Wednesday, 12 June 2013

3 Day Weekend: Otmoor Again!

Sunday was supposed to be a bit cloudier, and after the long day on Saturday, a glance past the curtains at the overcast conditions allowed me to take a lie in without feeling like I was wasting any good weather. I was "on call" too that day, as Kate had mentioned that she might need me to help her set up for her Gardening World Live Show exhibit at the NEC. Just before midday, I checked with her, and she was fine, saying she'd welcome our help at the close of the show later in the week. The clouds outside were starting to break up, and I gathered my gear. Initially I had considered going to Upton Warren, but the lure of hobbies at Otmoor won out, and I was soon trundling down the lane to the reserve.

Again it was cooler there than expected, so I found the hobbies weren't flying much, which was rather annoying. Plenty of red kites around again, being chased by lapwings and the odd redshank.

I decided to lurk near the metal gate and see what presented itself to me. Lugging the camera gear around is tiring and hurts my shoulder, so if I can find an excuse for staying where I am, I do.

Was a good move. Something was moving at speed down the track towards me. Having forgotten my bins, I focused the camera on it and realised it was a brown hare, lolloping along at some pace. The view was slightly obscured by the long grass, but I started to take some pics as it got closer. Thinking I was about to get a great shot, I held off on the shutter in case it heard, when it suddenly stopped anyway. It looked in my direction, then turned and legged it. Damn, must have heard me.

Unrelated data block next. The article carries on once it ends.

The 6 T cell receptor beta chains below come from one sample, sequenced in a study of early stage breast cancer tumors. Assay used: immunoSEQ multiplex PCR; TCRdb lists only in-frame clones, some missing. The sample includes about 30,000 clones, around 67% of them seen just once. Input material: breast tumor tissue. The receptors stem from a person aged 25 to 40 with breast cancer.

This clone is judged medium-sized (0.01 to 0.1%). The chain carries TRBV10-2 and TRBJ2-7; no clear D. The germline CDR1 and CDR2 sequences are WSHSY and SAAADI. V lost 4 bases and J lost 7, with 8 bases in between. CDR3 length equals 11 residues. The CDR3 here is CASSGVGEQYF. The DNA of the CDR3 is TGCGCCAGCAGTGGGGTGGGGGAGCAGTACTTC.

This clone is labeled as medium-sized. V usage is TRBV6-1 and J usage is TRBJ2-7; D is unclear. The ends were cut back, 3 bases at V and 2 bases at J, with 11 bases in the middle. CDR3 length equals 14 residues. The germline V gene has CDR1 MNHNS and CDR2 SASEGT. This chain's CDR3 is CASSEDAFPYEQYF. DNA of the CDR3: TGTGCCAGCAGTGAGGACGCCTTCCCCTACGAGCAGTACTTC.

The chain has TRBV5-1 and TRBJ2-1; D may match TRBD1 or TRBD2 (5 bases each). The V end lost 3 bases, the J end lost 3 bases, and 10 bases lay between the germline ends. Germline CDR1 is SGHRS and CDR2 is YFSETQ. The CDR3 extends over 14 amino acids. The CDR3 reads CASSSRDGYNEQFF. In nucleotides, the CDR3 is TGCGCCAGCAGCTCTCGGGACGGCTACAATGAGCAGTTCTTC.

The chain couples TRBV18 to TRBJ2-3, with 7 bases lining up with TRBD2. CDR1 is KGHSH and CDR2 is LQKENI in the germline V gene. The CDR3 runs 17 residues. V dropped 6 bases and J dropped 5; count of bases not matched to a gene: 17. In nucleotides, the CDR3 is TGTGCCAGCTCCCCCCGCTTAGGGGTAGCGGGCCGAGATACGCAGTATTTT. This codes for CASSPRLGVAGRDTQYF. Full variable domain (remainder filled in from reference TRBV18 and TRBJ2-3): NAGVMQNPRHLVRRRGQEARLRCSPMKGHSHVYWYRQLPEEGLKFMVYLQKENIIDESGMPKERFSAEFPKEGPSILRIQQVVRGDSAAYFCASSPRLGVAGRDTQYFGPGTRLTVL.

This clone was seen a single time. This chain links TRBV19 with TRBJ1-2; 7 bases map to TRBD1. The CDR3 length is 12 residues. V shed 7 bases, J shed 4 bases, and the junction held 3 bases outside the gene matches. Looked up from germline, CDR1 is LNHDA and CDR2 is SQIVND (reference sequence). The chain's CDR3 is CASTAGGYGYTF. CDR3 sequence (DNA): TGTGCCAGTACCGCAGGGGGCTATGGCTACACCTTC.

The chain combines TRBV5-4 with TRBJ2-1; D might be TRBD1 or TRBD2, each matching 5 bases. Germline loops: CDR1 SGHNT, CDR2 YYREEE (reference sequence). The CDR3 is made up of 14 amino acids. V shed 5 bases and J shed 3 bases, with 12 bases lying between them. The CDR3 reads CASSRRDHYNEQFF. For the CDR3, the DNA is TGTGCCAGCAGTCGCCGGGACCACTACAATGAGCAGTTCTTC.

Standing back from the camera, I saw a reflection in the back of it. Two birders stood on the path in plain sight behind me, pointing at the now distant hare. I need an eye-rolling smiley for this moment.

Back to photographing other things, with linnets feeding from the ground and perching on the wooden fence. I like them - the males are quite striking with their red-feathers. They were fluttering round in small flocks making the most of seed provided by the RSPB.

Then out of nowhere, a dove caught my attention, as it flew in front of me, and landed on a metal gate. A double-take and I realised it was a turtle dove! Fantastic.

After I'd taken a few shots, it dropped down into the long grass out of sight to feed, at which point another tog (Hi Andy!) wandered over and joined me. Like me, he was after hobbies, but when the dove flew back up and perched on the fence, he took full advantage.

As is often the case, the sight of photographers focused on something attracts more, and we were soon joined by a number of interested folk, who like us, were amazed that the normally shy turtle dove was posing for us all.

After posing, it fluttered down to the ground, and wandered round, feeding on the seed, mooching in amongst the grass before settling in the open on the path, to enjoy the warmth from the sunshine. Remarkable really, given how they aren't normally seen.

When it finally headed off, we tried for some more hobby shots, though they rarely ventured close. One performed a seemingly suicidal dive into the grass for something, which was exciting to watch.

I stayed late hoping to see hobbies becoming more active in the afternoon warmth, but they stayed miles off. I could also hear a cuckoo and a pair of grasshopper warblers, but none showed. So home once more to get ready for the third day of fun.

1 comment:

Stephen Portlock said...

Stunning photos mate!!